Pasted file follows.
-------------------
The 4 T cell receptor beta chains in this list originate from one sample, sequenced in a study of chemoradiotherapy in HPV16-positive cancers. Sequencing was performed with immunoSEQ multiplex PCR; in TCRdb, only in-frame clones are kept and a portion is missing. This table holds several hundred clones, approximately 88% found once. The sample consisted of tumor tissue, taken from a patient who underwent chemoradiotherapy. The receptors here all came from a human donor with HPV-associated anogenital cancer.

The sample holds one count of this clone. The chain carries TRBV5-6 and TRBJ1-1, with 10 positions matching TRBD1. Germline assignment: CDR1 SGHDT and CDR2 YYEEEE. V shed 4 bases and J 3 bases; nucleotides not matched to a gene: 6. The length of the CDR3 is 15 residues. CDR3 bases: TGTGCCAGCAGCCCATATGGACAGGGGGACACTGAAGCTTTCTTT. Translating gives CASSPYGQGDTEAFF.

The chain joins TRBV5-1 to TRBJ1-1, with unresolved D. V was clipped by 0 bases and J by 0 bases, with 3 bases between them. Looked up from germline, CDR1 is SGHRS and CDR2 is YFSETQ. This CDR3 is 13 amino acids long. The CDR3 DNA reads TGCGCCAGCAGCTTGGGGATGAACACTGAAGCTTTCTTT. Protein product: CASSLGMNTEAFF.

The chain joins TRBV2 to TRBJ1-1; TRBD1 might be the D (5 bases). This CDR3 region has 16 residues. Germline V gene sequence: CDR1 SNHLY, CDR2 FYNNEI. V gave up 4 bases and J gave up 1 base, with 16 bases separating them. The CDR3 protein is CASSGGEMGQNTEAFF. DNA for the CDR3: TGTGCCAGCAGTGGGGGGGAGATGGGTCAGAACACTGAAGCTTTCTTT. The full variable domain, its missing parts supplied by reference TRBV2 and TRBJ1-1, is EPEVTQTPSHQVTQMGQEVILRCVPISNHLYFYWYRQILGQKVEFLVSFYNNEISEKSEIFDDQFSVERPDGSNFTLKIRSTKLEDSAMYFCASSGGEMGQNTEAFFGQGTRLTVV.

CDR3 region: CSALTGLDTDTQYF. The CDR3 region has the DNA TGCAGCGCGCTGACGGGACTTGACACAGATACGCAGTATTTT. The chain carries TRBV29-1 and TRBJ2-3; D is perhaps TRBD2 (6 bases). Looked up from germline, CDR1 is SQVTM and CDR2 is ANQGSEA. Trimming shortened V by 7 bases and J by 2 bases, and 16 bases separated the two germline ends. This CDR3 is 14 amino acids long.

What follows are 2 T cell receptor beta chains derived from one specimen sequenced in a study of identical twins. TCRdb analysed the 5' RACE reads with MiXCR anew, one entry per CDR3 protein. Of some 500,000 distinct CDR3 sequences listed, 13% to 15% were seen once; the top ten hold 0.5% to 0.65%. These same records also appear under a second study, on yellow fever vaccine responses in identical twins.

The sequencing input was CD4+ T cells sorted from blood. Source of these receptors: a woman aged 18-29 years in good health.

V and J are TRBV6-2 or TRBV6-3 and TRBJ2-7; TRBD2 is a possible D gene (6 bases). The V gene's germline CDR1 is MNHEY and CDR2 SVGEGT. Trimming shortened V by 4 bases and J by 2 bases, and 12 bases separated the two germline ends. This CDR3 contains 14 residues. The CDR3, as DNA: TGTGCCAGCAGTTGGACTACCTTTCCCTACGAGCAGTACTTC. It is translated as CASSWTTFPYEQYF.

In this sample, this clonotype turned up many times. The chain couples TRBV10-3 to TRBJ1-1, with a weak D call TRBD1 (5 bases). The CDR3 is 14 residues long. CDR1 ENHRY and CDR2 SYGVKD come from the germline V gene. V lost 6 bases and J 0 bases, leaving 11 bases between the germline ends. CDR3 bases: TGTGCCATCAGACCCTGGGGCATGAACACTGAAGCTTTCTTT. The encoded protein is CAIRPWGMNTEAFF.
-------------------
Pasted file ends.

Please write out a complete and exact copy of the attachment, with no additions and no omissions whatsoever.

The 4 T cell receptor beta chains in this list originate from one sample, sequenced in a study of chemoradiotherapy in HPV16-positive cancers. Sequencing was performed with immunoSEQ multiplex PCR; in TCRdb, only in-frame clones are kept and a portion is missing. This table holds several hundred clones, approximately 88% found once. The sample consisted of tumor tissue, taken from a patient who underwent chemoradiotherapy. The receptors here all came from a human donor with HPV-associated anogenital cancer.

The sample holds one count of this clone. The chain carries TRBV5-6 and TRBJ1-1, with 10 positions matching TRBD1. Germline assignment: CDR1 SGHDT and CDR2 YYEEEE. V shed 4 bases and J 3 bases; nucleotides not matched to a gene: 6. The length of the CDR3 is 15 residues. CDR3 bases: TGTGCCAGCAGCCCATATGGACAGGGGGACACTGAAGCTTTCTTT. Translating gives CASSPYGQGDTEAFF.

The chain joins TRBV5-1 to TRBJ1-1, with unresolved D. V was clipped by 0 bases and J by 0 bases, with 3 bases between them. Looked up from germline, CDR1 is SGHRS and CDR2 is YFSETQ. This CDR3 is 13 amino acids long. The CDR3 DNA reads TGCGCCAGCAGCTTGGGGATGAACACTGAAGCTTTCTTT. Protein product: CASSLGMNTEAFF.

The chain joins TRBV2 to TRBJ1-1; TRBD1 might be the D (5 bases). This CDR3 region has 16 residues. Germline V gene sequence: CDR1 SNHLY, CDR2 FYNNEI. V gave up 4 bases and J gave up 1 base, with 16 bases separating them. The CDR3 protein is CASSGGEMGQNTEAFF. DNA for the CDR3: TGTGCCAGCAGTGGGGGGGAGATGGGTCAGAACACTGAAGCTTTCTTT. The full variable domain, its missing parts supplied by reference TRBV2 and TRBJ1-1, is EPEVTQTPSHQVTQMGQEVILRCVPISNHLYFYWYRQILGQKVEFLVSFYNNEISEKSEIFDDQFSVERPDGSNFTLKIRSTKLEDSAMYFCASSGGEMGQNTEAFFGQGTRLTVV.

CDR3 region: CSALTGLDTDTQYF. The CDR3 region has the DNA TGCAGCGCGCTGACGGGACTTGACACAGATACGCAGTATTTT. The chain carries TRBV29-1 and TRBJ2-3; D is perhaps TRBD2 (6 bases). Looked up from germline, CDR1 is SQVTM and CDR2 is ANQGSEA. Trimming shortened V by 7 bases and J by 2 bases, and 16 bases separated the two germline ends. This CDR3 is 14 amino acids long.

What follows are 2 T cell receptor beta chains derived from one specimen sequenced in a study of identical twins. TCRdb analysed the 5' RACE reads with MiXCR anew, one entry per CDR3 protein. Of some 500,000 distinct CDR3 sequences listed, 13% to 15% were seen once; the top ten hold 0.5% to 0.65%. These same records also appear under a second study, on yellow fever vaccine responses in identical twins.

The sequencing input was CD4+ T cells sorted from blood. Source of these receptors: a woman aged 18-29 years in good health.

V and J are TRBV6-2 or TRBV6-3 and TRBJ2-7; TRBD2 is a possible D gene (6 bases). The V gene's germline CDR1 is MNHEY and CDR2 SVGEGT. Trimming shortened V by 4 bases and J by 2 bases, and 12 bases separated the two germline ends. This CDR3 contains 14 residues. The CDR3, as DNA: TGTGCCAGCAGTTGGACTACCTTTCCCTACGAGCAGTACTTC. It is translated as CASSWTTFPYEQYF.

In this sample, this clonotype turned up many times. The chain couples TRBV10-3 to TRBJ1-1, with a weak D call TRBD1 (5 bases). The CDR3 is 14 residues long. CDR1 ENHRY and CDR2 SYGVKD come from the germline V gene. V lost 6 bases and J 0 bases, leaving 11 bases between the germline ends. CDR3 bases: TGTGCCATCAGACCCTGGGGCATGAACACTGAAGCTTTCTTT. The encoded protein is CAIRPWGMNTEAFF.